Spotlight on Fashion et cetera: A club dedicated to highlighting art through fashion

No one is exempt from the realm of fashion. A simple choice of clothing says an incredible amount about a person’s style, tastes, culture and emotional state. In truth, fashion is a silent storyteller, an art form woven into our daily lives — one that is ultimately inescapable. Though, in Hanover, where the winters are dreary and students are overrun by their readings, it’s often difficult not to dress for comfort over style. Or dressing in regards to the fashion around us. 

Fashion et cetera, though, is attempting to fight back.

According to club president Joshua Vorbrich ’24, Fashion et cetera aims to transcend the social, cultural and weather limitations on clothing in Hanover and provide a space for artistic expression through the medium. 

“Dartmouth doesn’t have any fashion programs, so one of the main goals of this club is to fill that [artistic] void and be a space for creative people who are passionate about fashion to embrace those aspects of their personality and pursue those interests,” Vorbrich said. 

Josephine Boutte ’26 said she joined the five-person Fashion et cetera board her freshman spring. She has been involved ever since.

“We all collaborate on everything, which is great, because we all have great different perspectives, and it’s not always one person doing the same thing,” Boutte said. “We also have extensions, who are people that want to do makeup or help with lighting for the shows.”  

Boutte said Fashion et cetera — which meets weekly —  commences its termly meetings by discussing whether members want to organize a show during the term. From deciding a theme to finding a fitting venue, shows typically involve a lot of planning. Boutte added that the group tends to focus on organizing a single, extravagant show. 

Boutte said the first part of staging a fashion show is cultivating its thematic concept. 

“We usually start [by] envisioning what the vibe of the show is going to be,” Boutte said. “To do that, we make Pinterest boards, [and we] have weekly meetings where we’re throwing ideas at each other and seeing where everyone is at.” 

An example of a recent theme is “Gardens of Babylon” which happened in Collis Common Ground last spring. The club decorated the space with hanging flowers and swirling lights, creating a magical garden ambiance. Once the theme is established, the club begins the search for clothes, accessories and outfits to fit their selection.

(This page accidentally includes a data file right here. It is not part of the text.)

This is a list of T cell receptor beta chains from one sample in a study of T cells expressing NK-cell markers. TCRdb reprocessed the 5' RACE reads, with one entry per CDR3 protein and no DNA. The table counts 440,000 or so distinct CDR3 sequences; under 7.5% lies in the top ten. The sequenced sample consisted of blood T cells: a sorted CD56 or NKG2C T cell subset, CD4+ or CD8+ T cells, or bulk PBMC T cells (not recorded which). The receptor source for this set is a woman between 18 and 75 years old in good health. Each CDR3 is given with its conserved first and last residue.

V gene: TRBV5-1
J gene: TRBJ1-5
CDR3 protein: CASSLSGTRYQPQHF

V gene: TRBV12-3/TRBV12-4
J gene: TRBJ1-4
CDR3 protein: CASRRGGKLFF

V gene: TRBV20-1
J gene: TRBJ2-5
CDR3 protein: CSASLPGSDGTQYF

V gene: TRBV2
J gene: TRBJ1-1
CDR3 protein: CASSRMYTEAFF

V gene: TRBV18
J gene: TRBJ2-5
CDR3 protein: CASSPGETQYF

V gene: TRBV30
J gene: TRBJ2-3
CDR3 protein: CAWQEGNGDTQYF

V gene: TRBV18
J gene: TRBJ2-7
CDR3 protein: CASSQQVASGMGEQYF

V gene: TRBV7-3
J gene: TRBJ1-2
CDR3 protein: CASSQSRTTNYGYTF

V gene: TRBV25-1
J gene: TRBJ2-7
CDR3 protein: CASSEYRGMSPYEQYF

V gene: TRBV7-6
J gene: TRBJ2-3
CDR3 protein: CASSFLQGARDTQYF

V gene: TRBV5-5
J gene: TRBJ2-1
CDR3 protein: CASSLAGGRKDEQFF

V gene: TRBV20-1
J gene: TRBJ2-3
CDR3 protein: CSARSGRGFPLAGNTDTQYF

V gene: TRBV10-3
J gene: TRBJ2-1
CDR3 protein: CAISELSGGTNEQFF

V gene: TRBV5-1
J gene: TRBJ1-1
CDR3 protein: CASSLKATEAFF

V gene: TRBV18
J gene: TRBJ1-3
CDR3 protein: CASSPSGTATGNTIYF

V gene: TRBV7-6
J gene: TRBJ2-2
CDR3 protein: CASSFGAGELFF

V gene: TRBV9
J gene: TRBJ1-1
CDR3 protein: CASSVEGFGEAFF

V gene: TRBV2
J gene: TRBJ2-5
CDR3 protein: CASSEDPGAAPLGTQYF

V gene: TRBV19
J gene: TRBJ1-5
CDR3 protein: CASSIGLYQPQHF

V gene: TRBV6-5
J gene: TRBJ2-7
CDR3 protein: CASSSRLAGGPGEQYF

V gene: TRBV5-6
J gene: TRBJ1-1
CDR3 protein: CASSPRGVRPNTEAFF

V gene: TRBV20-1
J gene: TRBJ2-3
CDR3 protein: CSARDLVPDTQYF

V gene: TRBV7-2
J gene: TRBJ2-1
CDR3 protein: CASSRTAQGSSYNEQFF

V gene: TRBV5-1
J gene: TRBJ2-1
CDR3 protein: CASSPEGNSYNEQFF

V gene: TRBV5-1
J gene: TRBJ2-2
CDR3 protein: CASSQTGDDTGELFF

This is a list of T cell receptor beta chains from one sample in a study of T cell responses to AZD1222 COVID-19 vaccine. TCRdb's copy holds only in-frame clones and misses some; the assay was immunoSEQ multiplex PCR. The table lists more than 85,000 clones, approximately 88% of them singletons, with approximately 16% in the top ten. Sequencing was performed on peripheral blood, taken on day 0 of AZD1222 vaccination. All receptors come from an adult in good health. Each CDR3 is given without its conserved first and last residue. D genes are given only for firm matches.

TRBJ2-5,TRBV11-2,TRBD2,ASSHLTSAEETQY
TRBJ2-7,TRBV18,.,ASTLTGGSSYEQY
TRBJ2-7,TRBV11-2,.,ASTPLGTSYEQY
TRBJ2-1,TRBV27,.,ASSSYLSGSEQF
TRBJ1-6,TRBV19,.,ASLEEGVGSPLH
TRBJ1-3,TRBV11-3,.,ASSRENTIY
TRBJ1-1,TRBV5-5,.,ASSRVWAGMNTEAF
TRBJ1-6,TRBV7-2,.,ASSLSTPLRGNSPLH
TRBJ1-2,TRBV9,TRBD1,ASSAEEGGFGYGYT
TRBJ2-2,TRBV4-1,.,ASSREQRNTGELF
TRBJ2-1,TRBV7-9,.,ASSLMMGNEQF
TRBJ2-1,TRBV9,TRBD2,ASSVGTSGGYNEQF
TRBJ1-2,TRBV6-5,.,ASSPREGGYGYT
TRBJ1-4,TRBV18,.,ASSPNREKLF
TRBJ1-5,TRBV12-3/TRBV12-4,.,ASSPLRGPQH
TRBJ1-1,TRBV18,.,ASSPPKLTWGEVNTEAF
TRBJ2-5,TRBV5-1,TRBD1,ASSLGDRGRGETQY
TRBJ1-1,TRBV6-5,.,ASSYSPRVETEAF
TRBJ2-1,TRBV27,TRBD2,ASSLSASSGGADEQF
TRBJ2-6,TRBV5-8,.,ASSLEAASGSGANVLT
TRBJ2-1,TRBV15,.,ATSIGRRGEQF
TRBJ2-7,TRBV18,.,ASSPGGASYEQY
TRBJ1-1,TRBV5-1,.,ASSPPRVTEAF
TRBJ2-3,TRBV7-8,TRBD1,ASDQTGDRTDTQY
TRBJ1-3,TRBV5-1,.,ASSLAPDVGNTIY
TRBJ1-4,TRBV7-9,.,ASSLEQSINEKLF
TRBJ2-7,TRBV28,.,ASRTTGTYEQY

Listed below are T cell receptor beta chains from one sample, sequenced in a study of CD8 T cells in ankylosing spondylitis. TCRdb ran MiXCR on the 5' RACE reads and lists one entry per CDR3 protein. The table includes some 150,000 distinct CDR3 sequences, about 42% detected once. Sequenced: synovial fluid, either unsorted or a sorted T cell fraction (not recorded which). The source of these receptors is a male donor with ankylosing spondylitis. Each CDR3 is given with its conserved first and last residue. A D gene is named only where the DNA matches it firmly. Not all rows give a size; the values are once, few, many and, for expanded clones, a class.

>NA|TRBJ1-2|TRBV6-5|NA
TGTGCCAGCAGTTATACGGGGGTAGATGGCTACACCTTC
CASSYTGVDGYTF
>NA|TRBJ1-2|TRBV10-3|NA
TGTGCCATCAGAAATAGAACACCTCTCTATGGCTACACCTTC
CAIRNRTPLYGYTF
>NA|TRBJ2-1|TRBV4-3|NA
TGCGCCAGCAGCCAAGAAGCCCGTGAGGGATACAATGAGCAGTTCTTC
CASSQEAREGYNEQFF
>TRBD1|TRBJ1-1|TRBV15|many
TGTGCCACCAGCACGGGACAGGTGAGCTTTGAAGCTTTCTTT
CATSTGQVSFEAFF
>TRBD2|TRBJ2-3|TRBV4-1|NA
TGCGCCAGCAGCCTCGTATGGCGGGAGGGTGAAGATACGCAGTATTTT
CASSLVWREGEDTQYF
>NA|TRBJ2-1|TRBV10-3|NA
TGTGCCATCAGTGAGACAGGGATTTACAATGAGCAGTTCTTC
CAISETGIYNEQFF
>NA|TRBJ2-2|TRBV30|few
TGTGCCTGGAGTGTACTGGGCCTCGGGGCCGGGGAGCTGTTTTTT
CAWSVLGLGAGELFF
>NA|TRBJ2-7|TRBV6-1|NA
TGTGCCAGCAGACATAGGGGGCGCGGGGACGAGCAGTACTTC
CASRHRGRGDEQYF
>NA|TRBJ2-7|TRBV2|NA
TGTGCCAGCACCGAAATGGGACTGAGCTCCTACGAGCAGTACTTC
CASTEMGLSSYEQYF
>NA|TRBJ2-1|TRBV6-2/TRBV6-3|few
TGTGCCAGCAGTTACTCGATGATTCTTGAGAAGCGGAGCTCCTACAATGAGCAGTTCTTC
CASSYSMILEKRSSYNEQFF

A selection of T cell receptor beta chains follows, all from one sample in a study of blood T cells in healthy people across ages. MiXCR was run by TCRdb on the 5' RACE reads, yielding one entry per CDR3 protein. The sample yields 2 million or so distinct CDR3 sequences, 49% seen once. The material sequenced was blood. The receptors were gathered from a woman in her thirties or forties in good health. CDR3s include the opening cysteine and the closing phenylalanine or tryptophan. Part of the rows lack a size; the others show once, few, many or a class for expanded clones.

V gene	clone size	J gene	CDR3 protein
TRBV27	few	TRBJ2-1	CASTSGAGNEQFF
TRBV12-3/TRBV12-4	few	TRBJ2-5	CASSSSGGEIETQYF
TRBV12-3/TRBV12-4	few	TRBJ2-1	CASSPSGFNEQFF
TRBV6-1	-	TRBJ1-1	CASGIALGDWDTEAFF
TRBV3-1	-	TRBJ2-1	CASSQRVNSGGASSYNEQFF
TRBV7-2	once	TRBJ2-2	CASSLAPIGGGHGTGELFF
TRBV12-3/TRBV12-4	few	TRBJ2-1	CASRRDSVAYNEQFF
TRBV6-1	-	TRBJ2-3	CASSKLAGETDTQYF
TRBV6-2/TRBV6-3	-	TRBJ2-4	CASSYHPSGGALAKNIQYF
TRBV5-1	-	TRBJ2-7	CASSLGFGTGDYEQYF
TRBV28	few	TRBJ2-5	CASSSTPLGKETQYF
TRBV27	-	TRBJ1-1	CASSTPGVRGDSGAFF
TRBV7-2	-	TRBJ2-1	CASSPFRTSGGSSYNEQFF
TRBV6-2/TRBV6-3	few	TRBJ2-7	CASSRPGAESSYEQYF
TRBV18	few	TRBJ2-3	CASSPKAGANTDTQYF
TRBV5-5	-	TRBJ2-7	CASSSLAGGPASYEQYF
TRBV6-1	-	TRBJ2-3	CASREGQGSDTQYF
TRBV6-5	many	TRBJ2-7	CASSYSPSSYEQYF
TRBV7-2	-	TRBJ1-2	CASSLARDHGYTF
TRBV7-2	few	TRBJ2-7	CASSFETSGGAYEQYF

“One of the biggest goals of the club is to promote sustainability and […] options that are not fast fashion,” Boutte said. “The clothing utilized [for the fashion shows] is about one-third thrifted and two-thirds rented.”

This winter, the club put together its first fashion show of the year, entitled “Anarchy in Academia.” The show took place in the Tower Room of Baker Library, according to Boutte.

“The weather was gloomy, and we were feeling kind of edgy,” Boutte said. “We wanted to play on the concept of Dartmouth preppyness with a lot of academic outfits and put our own cynical twist to it.” 

Vorbrich noted that fashion is oftentimes interdisciplinary, requiring skills from set design  to makeup to contribute to their shows.  

“The [winter] show engaged a lot of different creative people across different disciplines from set design to videography to styling,” Vorbrich said.

Eddi Aronson ’26, the makeup artist for the winter show, said she was inspired by birds when designing her looks.. 

“I did a swan motif where I caught people’s eyelids that mimicked the wing of a swan, and it really embodied the dark academia we envisioned really well,” she said. “I think it went well with a lot of the pieces in the show.” 

Drawing upon the theme of dark academia, the club wanted to relate the show back to something audience members could connect with: Dartmouth. 

“The club aimed to utilize the show as a way to appreciate and comment on Dartmouth culture at the same time,” Boutte said.

Incorporating familiar traditions, the show featured details that reflect Dartmouth’s unique culture. 

“We did a lot of posters that were actually specific to Dartmouth,” Boutte said. “So there was a last chance poster, a Marriage Pact one. It was playing on the social pressures of Dartmouth.

The show was an opportunity to unite students across campus including those who were involved in the planning and execution to those who came to support their peers as audience members

“[Fashion] presents a really unique opportunity for creative people from different areas to come together and use their skills to work on a more artistic problem,” Vorbrich said.  

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